British Prime Minister Boris Johnson wants to stay in power until the mid-1930s

KIGALI: British Prime Minister Boris Johnson said on Saturday (June 25) he wants to remain in power until the middle of the next decade, despite calls to step down, which would make him the country’s longest-serving leader in 200 years .

Earlier this month, Johnson survived a confidence vote by Conservative lawmakers in which 41 percent of his parliamentary colleagues voted for him, and he is under investigation for deliberately misleading parliament.

On Friday, Conservative candidates lost two parliamentary by-elections to replace former Conservative leaders who had to resign, one after being convicted of sexual assault and the other for watching pornography in the House of Commons.

The defeats in the midterm elections suggest the broad voter pull that helped Johnson win a large parliamentary majority in December 2019 could break after a scandal over illegal parties held in Downing Street during the coronavirus lockdowns.

Under Conservative Party rules, lawmakers can’t formally challenge Johnson for another year, but overwhelming discontent or dismissal by a string of senior ministers could make his position untenable.

Britain is also in the midst of its deepest cost of living crisis in decades, with inflation at its highest point in 40 years.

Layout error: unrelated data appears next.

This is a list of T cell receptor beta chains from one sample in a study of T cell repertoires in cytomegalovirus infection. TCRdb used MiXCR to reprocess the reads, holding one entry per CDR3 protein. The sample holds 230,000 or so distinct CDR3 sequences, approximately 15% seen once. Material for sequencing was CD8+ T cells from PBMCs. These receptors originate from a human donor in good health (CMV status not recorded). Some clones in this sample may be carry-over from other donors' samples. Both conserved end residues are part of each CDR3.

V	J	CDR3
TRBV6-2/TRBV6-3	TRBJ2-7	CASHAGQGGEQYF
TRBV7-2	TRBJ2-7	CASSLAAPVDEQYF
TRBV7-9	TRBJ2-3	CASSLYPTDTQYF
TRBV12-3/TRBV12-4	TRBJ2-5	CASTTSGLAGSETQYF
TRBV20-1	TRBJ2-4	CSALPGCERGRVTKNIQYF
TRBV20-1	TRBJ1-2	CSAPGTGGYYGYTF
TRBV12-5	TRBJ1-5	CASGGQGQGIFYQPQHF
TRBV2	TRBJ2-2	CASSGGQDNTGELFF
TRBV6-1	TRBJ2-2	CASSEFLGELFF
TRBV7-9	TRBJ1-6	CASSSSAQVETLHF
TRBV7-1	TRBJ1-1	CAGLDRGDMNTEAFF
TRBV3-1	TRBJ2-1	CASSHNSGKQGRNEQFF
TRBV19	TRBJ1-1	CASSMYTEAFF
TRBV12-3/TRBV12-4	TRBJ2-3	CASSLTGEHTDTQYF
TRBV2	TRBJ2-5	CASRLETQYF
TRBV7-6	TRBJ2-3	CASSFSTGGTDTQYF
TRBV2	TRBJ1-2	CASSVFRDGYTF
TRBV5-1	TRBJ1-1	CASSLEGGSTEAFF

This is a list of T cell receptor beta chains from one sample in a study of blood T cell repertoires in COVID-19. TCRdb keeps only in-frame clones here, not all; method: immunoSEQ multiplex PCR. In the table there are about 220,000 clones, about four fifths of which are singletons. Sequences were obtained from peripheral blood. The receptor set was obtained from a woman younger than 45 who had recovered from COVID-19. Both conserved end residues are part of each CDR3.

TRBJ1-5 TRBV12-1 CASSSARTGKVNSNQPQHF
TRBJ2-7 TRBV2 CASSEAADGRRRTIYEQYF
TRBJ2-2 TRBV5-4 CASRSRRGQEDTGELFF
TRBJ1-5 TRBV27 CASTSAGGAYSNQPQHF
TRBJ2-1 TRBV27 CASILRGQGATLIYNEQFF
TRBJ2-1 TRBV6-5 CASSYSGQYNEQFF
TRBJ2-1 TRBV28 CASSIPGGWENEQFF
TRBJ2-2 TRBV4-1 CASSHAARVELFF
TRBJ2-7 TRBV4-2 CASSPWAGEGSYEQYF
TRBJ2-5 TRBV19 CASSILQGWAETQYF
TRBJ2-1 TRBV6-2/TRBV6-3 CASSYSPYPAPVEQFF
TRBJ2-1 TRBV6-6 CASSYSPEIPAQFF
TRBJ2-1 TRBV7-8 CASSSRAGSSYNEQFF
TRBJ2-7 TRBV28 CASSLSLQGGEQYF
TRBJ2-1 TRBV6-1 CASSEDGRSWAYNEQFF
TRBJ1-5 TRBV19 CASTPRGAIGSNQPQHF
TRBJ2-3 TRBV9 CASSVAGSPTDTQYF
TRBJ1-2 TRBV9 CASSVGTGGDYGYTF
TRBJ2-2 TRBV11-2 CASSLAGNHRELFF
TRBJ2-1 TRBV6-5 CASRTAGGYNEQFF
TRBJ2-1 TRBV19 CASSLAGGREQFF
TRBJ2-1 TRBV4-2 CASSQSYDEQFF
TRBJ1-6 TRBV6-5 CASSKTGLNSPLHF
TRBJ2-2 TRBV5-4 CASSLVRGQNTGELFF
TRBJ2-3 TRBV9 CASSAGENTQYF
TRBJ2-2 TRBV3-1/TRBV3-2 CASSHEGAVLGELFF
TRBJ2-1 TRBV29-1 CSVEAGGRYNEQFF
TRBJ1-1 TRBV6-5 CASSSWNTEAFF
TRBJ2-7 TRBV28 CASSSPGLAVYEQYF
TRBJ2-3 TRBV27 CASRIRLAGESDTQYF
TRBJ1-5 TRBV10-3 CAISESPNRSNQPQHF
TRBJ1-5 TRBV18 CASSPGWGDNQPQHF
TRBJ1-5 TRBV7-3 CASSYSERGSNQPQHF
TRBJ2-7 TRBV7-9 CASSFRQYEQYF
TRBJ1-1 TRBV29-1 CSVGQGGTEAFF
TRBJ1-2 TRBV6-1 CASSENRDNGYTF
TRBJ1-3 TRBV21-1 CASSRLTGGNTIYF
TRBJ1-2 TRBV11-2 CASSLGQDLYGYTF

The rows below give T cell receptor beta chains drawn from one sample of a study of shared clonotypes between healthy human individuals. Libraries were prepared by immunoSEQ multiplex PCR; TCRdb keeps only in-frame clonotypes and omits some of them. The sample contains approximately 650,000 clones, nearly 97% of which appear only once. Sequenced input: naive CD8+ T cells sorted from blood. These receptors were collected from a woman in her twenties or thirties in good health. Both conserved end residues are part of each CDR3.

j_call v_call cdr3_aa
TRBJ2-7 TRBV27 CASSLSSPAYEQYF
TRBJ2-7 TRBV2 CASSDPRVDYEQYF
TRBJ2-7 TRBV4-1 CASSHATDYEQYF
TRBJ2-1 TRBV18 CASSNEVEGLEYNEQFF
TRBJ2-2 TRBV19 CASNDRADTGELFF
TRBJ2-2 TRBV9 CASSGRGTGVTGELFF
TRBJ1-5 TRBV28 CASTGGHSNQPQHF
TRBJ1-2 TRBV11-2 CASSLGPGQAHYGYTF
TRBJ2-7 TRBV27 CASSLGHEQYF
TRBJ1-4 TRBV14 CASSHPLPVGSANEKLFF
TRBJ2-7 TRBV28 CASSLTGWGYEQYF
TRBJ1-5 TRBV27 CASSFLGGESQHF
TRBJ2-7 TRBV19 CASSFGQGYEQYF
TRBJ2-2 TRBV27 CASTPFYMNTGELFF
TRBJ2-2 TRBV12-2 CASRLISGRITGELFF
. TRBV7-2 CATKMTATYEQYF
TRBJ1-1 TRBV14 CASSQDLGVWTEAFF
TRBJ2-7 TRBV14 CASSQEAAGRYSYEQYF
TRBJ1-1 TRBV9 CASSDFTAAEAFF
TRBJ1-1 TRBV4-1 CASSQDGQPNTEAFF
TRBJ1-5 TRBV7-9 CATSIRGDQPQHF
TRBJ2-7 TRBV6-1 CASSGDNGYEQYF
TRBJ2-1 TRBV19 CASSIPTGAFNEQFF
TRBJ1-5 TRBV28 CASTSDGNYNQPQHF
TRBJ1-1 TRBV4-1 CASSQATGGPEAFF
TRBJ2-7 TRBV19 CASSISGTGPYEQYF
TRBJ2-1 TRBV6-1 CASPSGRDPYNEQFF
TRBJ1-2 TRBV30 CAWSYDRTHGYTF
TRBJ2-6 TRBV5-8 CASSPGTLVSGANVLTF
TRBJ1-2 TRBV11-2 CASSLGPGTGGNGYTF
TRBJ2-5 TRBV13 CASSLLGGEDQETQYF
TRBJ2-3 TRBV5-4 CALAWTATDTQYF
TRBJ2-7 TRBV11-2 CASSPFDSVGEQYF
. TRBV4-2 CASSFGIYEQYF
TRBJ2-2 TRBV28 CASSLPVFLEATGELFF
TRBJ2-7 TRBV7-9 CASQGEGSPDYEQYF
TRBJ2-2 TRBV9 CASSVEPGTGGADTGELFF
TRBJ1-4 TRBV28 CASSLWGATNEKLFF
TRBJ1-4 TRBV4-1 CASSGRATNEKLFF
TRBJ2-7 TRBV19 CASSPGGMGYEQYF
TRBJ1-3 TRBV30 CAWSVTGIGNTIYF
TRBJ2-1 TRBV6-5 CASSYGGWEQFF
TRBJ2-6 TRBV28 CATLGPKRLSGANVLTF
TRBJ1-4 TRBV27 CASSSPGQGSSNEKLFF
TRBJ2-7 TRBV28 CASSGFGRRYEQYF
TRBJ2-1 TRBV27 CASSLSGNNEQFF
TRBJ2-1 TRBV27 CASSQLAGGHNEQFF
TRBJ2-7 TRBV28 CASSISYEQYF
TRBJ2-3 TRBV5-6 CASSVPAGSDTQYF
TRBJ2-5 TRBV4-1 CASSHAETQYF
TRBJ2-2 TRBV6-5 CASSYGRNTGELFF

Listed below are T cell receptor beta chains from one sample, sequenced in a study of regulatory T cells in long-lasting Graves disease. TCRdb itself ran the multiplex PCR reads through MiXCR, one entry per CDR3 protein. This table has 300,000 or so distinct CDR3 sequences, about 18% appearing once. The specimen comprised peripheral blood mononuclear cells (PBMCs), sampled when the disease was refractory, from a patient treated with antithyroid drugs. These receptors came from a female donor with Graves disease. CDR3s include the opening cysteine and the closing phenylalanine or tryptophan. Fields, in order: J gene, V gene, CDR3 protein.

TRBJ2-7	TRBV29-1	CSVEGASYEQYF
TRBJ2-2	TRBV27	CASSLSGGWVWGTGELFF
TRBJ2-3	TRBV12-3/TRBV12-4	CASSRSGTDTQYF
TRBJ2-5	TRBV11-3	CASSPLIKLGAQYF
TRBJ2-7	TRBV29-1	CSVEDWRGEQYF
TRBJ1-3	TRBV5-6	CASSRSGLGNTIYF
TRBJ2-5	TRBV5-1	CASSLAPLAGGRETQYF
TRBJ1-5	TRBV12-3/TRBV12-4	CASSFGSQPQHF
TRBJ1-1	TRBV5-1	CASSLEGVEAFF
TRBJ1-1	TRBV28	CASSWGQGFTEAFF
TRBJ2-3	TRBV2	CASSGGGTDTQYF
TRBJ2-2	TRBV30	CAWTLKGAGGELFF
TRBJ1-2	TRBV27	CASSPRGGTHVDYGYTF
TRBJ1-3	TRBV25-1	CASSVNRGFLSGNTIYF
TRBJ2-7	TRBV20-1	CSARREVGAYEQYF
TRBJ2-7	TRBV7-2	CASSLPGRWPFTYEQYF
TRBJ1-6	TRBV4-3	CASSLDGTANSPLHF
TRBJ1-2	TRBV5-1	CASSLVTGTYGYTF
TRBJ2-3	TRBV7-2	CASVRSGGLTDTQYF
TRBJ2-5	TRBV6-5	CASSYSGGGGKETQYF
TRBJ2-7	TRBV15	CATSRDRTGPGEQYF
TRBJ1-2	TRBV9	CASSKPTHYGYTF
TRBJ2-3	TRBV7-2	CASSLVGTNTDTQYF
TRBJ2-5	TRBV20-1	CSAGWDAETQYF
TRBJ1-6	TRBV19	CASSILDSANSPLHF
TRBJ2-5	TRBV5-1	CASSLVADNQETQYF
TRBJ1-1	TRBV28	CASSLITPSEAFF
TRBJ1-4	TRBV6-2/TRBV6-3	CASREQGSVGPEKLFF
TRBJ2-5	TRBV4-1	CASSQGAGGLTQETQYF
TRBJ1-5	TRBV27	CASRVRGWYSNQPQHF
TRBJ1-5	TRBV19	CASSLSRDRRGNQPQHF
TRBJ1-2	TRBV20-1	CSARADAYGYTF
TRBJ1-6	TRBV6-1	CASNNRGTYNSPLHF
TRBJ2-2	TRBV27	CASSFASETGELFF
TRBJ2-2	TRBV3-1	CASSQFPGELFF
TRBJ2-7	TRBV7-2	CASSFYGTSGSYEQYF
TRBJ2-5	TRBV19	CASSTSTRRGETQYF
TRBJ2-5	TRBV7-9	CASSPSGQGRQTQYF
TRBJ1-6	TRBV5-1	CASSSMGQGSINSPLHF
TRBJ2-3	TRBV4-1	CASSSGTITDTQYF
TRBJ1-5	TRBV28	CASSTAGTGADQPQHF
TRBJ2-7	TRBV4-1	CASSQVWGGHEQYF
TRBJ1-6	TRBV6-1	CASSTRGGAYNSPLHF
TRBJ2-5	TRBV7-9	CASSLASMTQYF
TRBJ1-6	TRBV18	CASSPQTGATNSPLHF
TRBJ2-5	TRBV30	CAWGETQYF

Former party leader Michael Howard said on Friday it was now time for Johnson to leave, and Conservative party chairman Oliver Dowden stepped down after the midterm election losses.

However, Johnson said he wanted to run for a third term and remain prime minister until the mid-1930s to give him time to narrow regional economic disparities and make changes to Britain’s legal and immigration systems.

“Right now I’m actively thinking about the third term and, you know, what could happen then. But I’ll review it when I’m ready,” Johnson told reporters in Rwanda on the last day of a visit to a Commonwealth summit.

Asked what he meant, Johnson said, “On the third term…this is the mid-30s.”

Johnson must call Britain’s next national election by December 2024 and need a third election victory by 2029.

If he were still in office after early 2031, he would beat Margaret Thatcher’s record as the longest-serving British Prime Minister since Robert Banks Jenkinson, the Earl of Liverpool, who was in office from 1812 to 1827.


Johnson told reporters he didn’t expect to face another internal challenge from his party, and blames the midterm election defeats in part on months of media coverage of closed parties at the heart of the government.

“People were tired of hearing about stuff I’d stuffed, or allegedly stuffed, or whatever, this endless — totally legit, but endless — uproar of news,” he said.

Earlier on Saturday, Johnson told BBC radio that he rejected the idea that he should change his behaviour.

“If you say you want me to undergo some sort of psychological transformation, I think our listeners know that… that’s not going to happen.”

Johnson declined to comment on a report in The Times that he planned to get a donor to fund a £150,000 ($184,000) treehouse for his son at his state-provided country retreat.

The story comes months after his party was fined for failing to accurately report a donation that helped fund the renovation of his Downing Street apartment.

“I’m not going to comment on non-existent objects,” Johnson said when asked if he planned to use a donor’s money to build the treehouse.